North American Birds

VOLUME 70 NO1 2017

A Quarterly Journal of Ornithological Record Published by the American Birding Association. The mission of the journal is to provide a complete overview of the changing panorama of our continent’s birdlife.

Issue link: http://nab.aba.org/i/936087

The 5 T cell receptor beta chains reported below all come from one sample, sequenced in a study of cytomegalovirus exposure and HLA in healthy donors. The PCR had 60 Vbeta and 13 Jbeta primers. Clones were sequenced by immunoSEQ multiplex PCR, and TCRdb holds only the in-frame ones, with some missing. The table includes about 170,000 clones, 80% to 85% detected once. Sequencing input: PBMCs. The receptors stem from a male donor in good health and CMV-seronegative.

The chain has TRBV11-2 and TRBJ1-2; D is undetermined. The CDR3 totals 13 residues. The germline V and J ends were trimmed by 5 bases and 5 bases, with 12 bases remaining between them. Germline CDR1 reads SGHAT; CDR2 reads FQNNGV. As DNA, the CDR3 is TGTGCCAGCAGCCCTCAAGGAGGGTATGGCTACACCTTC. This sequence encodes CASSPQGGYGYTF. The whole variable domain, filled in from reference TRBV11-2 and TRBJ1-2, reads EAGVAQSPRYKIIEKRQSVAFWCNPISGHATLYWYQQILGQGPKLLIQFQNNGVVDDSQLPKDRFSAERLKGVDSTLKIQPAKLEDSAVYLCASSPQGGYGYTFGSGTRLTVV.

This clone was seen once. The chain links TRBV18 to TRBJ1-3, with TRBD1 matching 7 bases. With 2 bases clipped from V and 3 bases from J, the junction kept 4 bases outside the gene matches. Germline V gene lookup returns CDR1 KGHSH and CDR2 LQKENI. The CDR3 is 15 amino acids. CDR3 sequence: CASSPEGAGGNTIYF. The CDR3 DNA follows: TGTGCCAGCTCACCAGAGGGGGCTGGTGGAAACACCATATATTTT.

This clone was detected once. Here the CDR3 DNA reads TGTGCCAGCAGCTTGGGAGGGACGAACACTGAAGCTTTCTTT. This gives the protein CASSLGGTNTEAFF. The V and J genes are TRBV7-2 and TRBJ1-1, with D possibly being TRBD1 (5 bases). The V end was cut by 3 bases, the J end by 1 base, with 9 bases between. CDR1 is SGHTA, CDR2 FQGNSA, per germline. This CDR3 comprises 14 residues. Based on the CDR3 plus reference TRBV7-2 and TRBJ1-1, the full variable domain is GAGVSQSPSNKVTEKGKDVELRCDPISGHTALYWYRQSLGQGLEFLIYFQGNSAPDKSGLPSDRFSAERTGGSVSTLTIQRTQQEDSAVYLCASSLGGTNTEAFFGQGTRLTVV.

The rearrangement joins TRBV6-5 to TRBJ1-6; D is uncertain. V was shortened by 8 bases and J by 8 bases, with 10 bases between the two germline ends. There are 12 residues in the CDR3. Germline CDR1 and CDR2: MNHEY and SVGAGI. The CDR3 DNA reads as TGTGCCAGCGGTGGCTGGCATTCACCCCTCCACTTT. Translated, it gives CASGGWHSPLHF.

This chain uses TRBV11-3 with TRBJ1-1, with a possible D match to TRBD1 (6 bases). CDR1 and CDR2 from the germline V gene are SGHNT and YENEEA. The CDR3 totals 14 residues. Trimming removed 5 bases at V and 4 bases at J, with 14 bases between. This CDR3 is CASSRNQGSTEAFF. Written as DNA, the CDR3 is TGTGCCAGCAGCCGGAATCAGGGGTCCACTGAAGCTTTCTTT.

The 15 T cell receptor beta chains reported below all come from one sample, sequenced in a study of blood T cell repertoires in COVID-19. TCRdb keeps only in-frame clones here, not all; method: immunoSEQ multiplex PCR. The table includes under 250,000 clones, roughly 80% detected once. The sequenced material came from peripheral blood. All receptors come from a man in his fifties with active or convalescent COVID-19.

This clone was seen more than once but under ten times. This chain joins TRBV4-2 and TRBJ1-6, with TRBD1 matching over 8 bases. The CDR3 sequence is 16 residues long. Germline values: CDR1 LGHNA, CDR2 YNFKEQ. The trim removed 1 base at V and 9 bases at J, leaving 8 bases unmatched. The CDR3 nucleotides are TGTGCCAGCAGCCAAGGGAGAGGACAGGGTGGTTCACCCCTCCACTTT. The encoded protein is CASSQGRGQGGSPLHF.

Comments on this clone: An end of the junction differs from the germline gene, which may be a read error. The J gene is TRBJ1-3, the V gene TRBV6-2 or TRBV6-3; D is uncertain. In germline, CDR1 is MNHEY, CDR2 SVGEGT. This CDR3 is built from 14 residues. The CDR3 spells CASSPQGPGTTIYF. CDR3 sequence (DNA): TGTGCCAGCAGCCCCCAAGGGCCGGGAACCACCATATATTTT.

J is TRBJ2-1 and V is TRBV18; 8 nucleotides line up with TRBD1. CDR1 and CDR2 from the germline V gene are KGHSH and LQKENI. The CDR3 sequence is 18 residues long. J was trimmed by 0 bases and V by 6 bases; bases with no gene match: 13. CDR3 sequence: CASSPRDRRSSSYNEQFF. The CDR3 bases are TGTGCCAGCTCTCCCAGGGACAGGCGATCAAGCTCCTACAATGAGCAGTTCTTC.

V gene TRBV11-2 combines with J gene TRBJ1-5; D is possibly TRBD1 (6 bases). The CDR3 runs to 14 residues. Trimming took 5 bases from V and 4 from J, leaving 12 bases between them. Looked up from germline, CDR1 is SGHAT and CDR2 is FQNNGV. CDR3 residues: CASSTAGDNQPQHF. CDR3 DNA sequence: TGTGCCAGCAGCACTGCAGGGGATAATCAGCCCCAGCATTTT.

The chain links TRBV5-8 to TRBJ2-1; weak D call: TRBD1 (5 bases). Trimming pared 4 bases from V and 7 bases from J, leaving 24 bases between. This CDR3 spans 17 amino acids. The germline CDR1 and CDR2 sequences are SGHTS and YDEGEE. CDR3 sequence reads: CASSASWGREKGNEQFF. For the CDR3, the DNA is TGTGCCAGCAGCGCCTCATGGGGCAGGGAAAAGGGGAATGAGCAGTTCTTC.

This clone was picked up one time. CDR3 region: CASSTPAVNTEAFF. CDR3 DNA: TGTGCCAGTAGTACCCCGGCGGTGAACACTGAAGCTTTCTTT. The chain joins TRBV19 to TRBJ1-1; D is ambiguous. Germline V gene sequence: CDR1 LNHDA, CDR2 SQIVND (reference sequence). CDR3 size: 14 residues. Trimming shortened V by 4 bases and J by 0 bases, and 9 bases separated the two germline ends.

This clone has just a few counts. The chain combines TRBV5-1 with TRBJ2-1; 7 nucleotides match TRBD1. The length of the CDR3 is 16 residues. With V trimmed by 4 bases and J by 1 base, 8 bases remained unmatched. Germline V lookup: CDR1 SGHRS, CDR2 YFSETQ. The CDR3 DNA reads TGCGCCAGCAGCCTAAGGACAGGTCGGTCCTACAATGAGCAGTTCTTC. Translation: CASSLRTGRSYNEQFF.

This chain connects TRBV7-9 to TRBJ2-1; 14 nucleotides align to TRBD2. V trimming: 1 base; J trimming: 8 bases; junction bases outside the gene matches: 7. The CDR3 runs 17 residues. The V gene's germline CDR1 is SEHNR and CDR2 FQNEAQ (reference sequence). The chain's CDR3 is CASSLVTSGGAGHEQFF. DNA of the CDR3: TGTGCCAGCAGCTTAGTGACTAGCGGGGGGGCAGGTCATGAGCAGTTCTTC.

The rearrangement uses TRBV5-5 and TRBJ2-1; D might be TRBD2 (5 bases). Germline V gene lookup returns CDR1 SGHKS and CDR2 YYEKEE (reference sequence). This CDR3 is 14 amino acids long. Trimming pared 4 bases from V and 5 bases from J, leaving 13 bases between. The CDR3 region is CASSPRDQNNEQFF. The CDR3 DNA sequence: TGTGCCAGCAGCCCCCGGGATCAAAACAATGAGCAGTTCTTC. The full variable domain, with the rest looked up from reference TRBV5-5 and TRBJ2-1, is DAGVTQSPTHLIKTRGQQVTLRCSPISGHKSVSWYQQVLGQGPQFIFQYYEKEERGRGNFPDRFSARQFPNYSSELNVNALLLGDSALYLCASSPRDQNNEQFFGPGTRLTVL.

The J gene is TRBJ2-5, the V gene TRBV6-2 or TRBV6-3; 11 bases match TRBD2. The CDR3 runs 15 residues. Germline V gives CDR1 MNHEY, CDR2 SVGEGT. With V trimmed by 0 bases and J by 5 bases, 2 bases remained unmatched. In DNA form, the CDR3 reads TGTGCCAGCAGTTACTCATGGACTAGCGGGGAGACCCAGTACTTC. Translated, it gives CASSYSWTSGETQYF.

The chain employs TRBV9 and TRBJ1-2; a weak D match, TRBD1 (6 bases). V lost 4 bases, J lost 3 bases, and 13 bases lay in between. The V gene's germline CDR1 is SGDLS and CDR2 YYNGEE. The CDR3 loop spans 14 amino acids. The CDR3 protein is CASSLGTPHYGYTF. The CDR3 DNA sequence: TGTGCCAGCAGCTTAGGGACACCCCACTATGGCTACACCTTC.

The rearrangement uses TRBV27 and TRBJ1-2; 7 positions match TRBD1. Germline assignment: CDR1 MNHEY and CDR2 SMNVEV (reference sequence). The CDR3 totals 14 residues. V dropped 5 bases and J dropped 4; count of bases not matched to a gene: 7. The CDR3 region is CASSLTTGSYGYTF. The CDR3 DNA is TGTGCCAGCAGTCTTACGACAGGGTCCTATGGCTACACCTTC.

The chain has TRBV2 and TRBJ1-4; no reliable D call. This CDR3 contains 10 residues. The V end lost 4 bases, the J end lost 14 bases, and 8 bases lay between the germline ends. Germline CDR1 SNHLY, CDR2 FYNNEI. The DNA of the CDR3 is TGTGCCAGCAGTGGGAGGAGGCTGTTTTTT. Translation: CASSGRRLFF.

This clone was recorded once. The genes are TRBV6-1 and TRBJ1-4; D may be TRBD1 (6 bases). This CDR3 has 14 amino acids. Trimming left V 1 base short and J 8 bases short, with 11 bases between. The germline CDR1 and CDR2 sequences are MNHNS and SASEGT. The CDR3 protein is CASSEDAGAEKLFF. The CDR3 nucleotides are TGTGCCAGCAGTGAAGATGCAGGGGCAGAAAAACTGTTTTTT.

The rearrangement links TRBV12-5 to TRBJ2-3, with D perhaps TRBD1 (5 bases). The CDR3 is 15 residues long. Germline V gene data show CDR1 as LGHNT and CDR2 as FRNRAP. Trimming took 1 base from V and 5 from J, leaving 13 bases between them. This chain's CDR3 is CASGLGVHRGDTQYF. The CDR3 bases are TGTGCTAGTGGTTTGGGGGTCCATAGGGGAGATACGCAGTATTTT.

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N O R T H A M E R I C A N B I R D S 112 fifth county record for S.F. Eared, Western, and Clark's Grebes have not nested in numbers at Eagle Lake, Lassen in recent years due to low water levels and lack of emergent vegetation, but large influxes in late summer and fall in - cluded many family groups with dependent young (fide KAb). This fall, 8,000 Western/ Clark's (mostly Western) 27 Aug (DPA) dwin - dled to 5,000 on 7 Nov (KAb, LOr), while Eared Grebe numbers increased from 1,000 to 3,000 between those two dates. It would be interest - ing to know where these birds, which appar- ently use Eagle Lake as a post-breeding staging area, nest. Among 5 inland Red-necked Grebes were Lassen's fourth, at Eagle Lake 23 Sep (ph. DPA), and one on a small pond in Potter Valley, Mendocino 28-30 Nov (GEC, ph. RJK, m.ob.). A Laysan Albatross seen from Point Pinos, Monterey 25 Aug (BLS, CSc) provided our only shore-based sighting this season. Only single individuals of Hawaiian Petrel, off Sonoma 6 Aug (DN), and Cook's Petrel, at F.I. 26 Sep (fourth island record; †JTz, Laurel Ann Curry), were reported, perhaps suggesting scarcity of food associated with warm-water conditions. The bird of the season was an all-dark petrel on Monterey Bay, Monterey 12 Sep thought to be a Jouanin's Petrel (Bulweria fallax; DLSh, ph. SBT, ph. Fabio Olmos, m.ob.); pending evaluation of photos by seabird experts and C.B.R.C. acceptance, this would represent a first North American record. Nearly as exciting was the Region's third White-chinned Petrel, 29 km w. of Half Moon Bay, San Mateo 15 Sep (DLSh, ph. Mary Gustafson, m.ob.). All four of California's records of this species are from the period 6 Sep–18 Oct. A Great Shearwater on Monterey Bay 5 km w. of Moss Landing 7 Aug (ph. Kate Spencer) furnished Monterey's seventh record and one 22 km wnw. of Fort Bragg 18 Oct (TEa, RbF, ph., †RJK, ph. EE, †KHv) was Mendocino's first. More than half of the Region's 15 records have occurred in the last five years. Pink-footed Shearwater counts of 1,200 at Moss Beach, San Mateo 28 Aug (RSTh) and 2,180 at Point Pinos, Monterey 30 Aug (fide DR) were good from-shore totals, but nearly all were gone by Nov, with only 8 recorded during the Point Pinos seawatch in Nov (Tony Leukering et al.). Twelve Flesh-footed Shearwaters 6 Sep–14 Oct, all seen from boats except for 4 at F.I. (Point Blue), represented an average showing. Both Manx and Black-vented Shearwaters followed up last fall's record-setting influx with another strong showing. Of 23 Manx Shear - waters reported 13 Aug–19 Nov, 14 were seen from shore (12 at Point Pinos), one from F.I. (DJM, †JTz), and 8 from boats. Black-vented Shearwaters made headlines in all coastal coun - ties, appearing in late Jul, becoming abundant by late Aug, and remaining well into Nov. Rep - WATERFOWL A Black-bellied Whistling-Duck wandered around Sonoma for three months, spending 2-9 Aug at Howarth Park in Santa Rosa (ph. CTo, ph. mo.b.), 21 Sep–25 Oct at Roberts Lake in Rohnert Park (ph. Scott Sorby, DN, ph. m.ob.), and 27 Oct–3 Nov at Lucchesi Park in Peta - luma (ESH, ph. m.ob.). The C.B.R.C. deemed this individual to be of questionable natural occurrence. The lone accepted record for the Region is of a bird near Tipton, Tulare 15-27 May 2012. A juv. Emperor Goose spent 5-9 Oct at the Smith River Bottoms, Del Norte (ph. Glenn Anderson, ph. m.ob.). What was appar - ently the same individual was photographed at Brookings Harbor in nearby Oregon 4 Oct (ph. Don Munson). A Brant lingered at Brooks Is - land, Contra Costa through 23 Aug (Bob Dunn); more unexpected were reports farther s. inside S.F. Bay, at H.R.S. 1 Aug (RJR), at Foster City, San Mateo 5 Aug (Eddie Bartley), and at Red - wood Shores, San Mateo 13 Aug (Adam Dud- ley). Even more notable were singles at Mono Lake, Mono 1-25 Aug (CMcC, ph. R&NO) and s. of Corcoran, Kings 22 Nov (MSy). The green- collared pair of Trumpeter Swans, from the introduced Oregon population, was seen again near Alturas, Modoc 5 Sep (SCR). A male Tufted Duck stopped at Abbotts La - goon, Marin 27 Nov (ph. Mark Dettling). A Surf Scoter at Tulare W.T.P. 30 Oct (†Diana Kinder et al.) was thought to be only the third for Tu - lare; other inland Surfs included 2 found with a White-winged Scoter at Grant Lake, Mono 10 Nov (KNN) and one at Bucks Lake, Plumas 17-19 Nov (CPD et al.). A male Black Scoter returned for a sixth winter to the Richmond Marina, Contra Costa 14 Nov+ (Tony Brake, ph. m.ob.), this time accompanied by a female 22 Nov+ (Sheila Dickie, m.ob.). A female White- winged Scoter at the same location 17 Nov+ (Lucy Kihlstrom, ph. mo.b.) was also notable. Ten Long-tailed Ducks in four counties includ - ed one inside S.F. Bay at Bollena Bay, Alameda 16 Nov (RJR), a presumably summering male at the Pajaro River mouth, Monterey 1 Aug (RF et al., ph. Shawn Wagoner), and a young fe - male at Crespi Pond, Monterey 19 Nov–5 Dec (ph. DR, ph. m.ob.). Inland Red-breasted Mer - gansers were widely reported in Nov, with high counts of 7 at Folsom Lake, Sacramento 3 Nov (ph. CrS) and 3 at Corcoran Reservoir, Kings 20 Nov (MSy). LOONS THROUGH BOOBIES The only inland Red-throated Loon was at Folsom Lake, Placer 1 Nov (RPz). An Arc - tic Loon off Big Lagoon 29 Sep–28 Nov (ph., †TMcK) provided Humboldt's second record, and a Yellow-billed Loon at South Ocean Beach 24 Oct (†PSar) represented the third city and Jeff N. Davis Ed Pandolfino Stephen C. Rottenborn Michael M. Rogers –––––––––––––––––––––––––––––––––––––– H igh sea surface temperatures continued throughout much of the period and were likely responsible for an unusu - ally high abundance, and more northerly dis- tribution, of Black-vented Shearwaters, Brown Boobies, and Elegant Terns. The latter also lin - gered later into the season than normal. Other observations likely related to these conditions included a smattering of "southern" murrelets, the starvation of large numbers of Common Murres, below-average numbers of Buller's Shearwaters, Arctic Terns, Sabine's Gulls, and Long-tailed Jaegers in Monterey Bay and at the edge of the continental shelf, and the early de - parture of Sooty and Pink-footed Shearwaters (with most gone by November). These tem - peratures apparently reflected the presence of a warm-water "blob" off the west coast of North America (tinyurl.com/NASA-blob) rather than actual effects of El Niño, which made its pres - ence felt farther south. Notable rarities this sea- son included a possible Jouanin's Petrel (North America's first, pending acceptance), a White- chinned Petrel, the continuing Northern Gan - net, and California's second Couch's Kingbird. Abbreviations: C.B.R.C. (California B.R.C.); C.R.P. (Cosumnes River Preserve, Sacramento); C.V. (Central Valley); F.I. (Southeast Farallon Island, San Francisco); H.R.S. (Hayward R.S., Alameda); Point Blue (Point Blue Conserva - tion Science); P.R.N.S. (Point Reyes National Seashore, Marin), S.F. (San Francisco, not State Forest); Reports of exceptional vagrants submitted without documentation are not published. Documentation of C.B.R.C. review species will be forwarded to Tom Benson, Sec - retary, secretary@californiabirds.org. Northern California